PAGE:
The Sinaloa cartel, which has emerged as Mexico’s dominant syndicate, has carved out new territory in the United States by controlling 80 percent of its meth trade (Mexican cartels have come to dominate the U.S. market by aggressively bumping up the purity of their meth while dropping the price per gram).

All told, Mexican cartels reside in 1,200 American communities as of 2011, up from 230 in 2008, according to the Associated Press. Below is a map that shows just how many states have been penetrated, according to the National Post’s special report on the topic.

Link to Map:
https://maps.google.com/maps/ms?msa=0&msid=211583255200445972949.0004db306f524dc7f6bc3&ie=UTF8&t=m&source=embed&ll=38.272689,-96.152344&spn=32.935553,56.25&z=4

Texas
Federation, Juarez and Gulf cartels, according to the Justice Department report.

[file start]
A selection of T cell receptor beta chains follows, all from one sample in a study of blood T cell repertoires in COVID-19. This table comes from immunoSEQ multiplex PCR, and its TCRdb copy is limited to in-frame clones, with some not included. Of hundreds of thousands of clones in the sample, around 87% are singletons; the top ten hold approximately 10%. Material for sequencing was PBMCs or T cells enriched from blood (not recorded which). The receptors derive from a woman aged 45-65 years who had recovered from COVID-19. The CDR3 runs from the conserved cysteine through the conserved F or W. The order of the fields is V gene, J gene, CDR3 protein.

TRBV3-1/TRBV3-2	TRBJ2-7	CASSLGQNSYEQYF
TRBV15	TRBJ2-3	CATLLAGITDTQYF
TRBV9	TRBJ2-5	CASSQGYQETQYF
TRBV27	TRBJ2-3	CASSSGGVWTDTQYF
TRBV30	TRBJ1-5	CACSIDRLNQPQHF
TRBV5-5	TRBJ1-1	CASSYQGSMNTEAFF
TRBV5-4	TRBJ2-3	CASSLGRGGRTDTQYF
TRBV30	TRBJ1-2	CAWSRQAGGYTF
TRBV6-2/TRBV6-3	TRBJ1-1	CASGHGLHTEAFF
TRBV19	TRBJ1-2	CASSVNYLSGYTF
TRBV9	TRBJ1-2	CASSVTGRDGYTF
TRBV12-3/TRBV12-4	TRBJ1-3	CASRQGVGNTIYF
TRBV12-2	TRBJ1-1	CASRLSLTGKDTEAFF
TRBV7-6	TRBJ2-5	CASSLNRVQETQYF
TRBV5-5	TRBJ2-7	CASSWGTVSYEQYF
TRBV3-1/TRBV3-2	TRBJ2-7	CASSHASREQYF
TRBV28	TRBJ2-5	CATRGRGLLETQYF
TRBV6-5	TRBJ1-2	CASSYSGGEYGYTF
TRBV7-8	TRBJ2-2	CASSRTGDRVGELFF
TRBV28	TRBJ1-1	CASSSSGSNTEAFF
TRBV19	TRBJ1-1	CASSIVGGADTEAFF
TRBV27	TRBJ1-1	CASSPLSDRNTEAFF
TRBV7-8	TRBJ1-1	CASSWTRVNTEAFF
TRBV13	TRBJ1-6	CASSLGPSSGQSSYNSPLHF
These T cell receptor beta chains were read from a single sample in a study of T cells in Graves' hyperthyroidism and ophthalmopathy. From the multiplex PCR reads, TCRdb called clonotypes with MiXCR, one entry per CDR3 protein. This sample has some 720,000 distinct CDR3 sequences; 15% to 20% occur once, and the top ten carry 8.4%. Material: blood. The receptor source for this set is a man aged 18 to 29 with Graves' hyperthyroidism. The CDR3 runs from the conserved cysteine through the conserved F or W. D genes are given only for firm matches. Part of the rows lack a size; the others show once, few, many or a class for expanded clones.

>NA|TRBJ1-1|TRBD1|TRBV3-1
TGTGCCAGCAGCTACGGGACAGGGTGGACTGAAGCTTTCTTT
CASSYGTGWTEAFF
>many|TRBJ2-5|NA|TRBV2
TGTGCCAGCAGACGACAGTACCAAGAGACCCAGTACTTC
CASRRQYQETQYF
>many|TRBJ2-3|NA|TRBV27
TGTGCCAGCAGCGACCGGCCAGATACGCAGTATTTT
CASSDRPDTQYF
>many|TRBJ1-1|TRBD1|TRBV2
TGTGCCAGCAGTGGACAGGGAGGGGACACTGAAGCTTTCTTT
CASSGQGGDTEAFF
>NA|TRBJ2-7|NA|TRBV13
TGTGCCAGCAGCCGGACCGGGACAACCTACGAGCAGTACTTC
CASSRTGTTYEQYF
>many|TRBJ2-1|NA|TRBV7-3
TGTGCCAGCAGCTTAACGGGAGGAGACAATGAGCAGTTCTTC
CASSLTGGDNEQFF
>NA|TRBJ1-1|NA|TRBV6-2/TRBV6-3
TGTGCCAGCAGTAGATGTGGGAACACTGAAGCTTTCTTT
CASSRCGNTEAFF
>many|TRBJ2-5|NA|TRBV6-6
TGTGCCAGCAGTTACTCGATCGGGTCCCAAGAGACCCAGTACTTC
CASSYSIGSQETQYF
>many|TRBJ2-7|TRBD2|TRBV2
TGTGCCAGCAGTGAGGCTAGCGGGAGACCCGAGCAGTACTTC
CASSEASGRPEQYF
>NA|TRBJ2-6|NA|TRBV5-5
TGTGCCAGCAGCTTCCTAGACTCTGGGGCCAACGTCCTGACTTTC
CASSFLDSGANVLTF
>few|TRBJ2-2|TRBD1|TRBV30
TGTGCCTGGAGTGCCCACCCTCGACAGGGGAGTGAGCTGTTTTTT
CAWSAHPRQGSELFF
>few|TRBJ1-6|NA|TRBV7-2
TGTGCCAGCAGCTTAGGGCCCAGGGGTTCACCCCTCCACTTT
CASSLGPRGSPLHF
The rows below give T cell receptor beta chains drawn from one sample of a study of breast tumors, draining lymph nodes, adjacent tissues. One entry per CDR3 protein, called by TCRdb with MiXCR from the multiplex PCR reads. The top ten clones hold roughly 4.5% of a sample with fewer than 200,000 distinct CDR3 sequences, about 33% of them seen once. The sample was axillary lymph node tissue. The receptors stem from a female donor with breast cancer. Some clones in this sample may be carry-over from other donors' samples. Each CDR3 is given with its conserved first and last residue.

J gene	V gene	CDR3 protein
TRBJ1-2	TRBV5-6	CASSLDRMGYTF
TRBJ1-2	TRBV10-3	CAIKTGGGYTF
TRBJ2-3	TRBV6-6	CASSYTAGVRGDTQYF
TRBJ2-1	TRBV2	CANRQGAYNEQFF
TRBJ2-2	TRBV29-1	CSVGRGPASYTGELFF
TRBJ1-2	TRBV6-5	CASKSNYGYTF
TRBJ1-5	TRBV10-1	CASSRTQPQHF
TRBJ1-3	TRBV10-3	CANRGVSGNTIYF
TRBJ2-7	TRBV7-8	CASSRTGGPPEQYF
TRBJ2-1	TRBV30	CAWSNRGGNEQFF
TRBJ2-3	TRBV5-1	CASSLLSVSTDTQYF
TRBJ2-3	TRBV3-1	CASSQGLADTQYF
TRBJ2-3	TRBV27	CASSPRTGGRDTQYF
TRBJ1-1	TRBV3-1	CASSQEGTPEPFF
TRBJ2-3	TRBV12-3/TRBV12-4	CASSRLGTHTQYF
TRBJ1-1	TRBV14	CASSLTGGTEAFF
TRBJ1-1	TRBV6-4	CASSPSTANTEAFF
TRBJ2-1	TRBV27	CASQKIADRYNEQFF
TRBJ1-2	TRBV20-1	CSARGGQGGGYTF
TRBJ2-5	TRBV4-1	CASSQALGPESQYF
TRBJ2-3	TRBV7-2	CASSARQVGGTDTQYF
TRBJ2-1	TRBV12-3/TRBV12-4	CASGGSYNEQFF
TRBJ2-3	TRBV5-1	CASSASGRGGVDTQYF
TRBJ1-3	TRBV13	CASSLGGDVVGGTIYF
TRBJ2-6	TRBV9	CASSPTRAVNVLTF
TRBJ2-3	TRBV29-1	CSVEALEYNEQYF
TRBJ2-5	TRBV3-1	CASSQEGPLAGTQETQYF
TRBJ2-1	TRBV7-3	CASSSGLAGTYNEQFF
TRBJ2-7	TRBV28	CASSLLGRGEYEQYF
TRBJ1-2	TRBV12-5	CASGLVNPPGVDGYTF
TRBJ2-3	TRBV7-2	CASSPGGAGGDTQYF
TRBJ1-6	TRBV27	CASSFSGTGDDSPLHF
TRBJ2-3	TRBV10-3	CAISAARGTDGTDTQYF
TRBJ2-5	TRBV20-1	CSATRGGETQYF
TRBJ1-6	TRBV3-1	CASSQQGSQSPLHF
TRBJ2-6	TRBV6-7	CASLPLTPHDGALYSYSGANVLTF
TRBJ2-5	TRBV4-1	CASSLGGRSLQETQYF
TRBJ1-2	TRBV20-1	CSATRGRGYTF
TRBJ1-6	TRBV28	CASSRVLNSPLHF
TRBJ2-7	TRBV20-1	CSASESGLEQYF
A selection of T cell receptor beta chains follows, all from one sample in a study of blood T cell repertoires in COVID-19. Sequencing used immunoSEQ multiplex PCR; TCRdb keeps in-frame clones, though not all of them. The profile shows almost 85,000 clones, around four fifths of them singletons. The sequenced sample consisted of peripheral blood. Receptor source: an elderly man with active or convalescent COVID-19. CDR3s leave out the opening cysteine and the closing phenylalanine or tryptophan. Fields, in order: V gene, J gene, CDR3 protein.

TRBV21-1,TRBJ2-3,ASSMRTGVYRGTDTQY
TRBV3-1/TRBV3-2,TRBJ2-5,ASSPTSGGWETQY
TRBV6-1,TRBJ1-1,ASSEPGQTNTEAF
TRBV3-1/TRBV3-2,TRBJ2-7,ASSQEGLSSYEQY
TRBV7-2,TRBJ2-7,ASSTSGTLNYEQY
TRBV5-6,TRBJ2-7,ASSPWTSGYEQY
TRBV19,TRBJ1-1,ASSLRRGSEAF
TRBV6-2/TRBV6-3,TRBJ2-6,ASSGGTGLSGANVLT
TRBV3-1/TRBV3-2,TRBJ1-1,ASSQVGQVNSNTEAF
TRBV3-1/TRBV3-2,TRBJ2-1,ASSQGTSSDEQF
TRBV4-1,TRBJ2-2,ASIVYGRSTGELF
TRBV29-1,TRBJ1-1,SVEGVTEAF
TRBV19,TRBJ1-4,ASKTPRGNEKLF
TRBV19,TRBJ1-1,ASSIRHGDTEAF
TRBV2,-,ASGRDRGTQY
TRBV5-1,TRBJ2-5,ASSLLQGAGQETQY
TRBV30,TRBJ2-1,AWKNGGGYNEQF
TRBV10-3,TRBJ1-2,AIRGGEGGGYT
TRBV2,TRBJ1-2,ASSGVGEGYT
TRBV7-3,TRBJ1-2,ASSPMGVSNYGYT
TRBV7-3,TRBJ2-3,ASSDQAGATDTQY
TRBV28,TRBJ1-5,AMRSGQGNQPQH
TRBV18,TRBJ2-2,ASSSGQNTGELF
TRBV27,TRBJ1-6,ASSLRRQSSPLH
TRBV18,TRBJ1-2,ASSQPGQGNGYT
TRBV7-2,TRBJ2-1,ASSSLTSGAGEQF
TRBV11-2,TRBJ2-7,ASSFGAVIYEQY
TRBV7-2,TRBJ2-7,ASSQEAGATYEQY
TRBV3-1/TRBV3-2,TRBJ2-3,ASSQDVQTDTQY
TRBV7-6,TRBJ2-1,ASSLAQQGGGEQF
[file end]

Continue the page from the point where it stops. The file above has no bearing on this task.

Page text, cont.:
California
Tijuana, Federation and Juarez cartels, according to the Justice Department report.

Minnesota
Tijuana and Federation cartels, according to the Justice Department report.

Michigan
Federation cartel, according to the Justice Department report.

Chicago, Illinois
Federation, Juarez and Gulf cartels, according to the Justice Department report.

Columbus, Ohio
Federation, Tijuana, Juarez and Gulf cartels, according to the Justice Department report.

Indiana
Federation and Juarez cartels, according to the Justice Department report.

Oklahoma
Federation and Juarez cartels, according to the Justice Department report.

St. Louis, Missouri
Federation, Juarez and Gulf cartels, according to the Justice Department report.

North Carolina
Federation and Gulf cartels, according to the Justice Department report.

Atlanta, Georgia
Federation and Gulf cartels, according to the Justice Department report.

Louisville, Kentucky
Gulf cartel, according to the Justice Department report.

Pennsylvania
Tijuana, Juarez and Federation cartels, according to the Justice Department report.

Arizona
Juarez Cartel, according to the Justice Department report.

New Mexico
Juarez cartel, according to the Justice Department report.

Denver, Colorado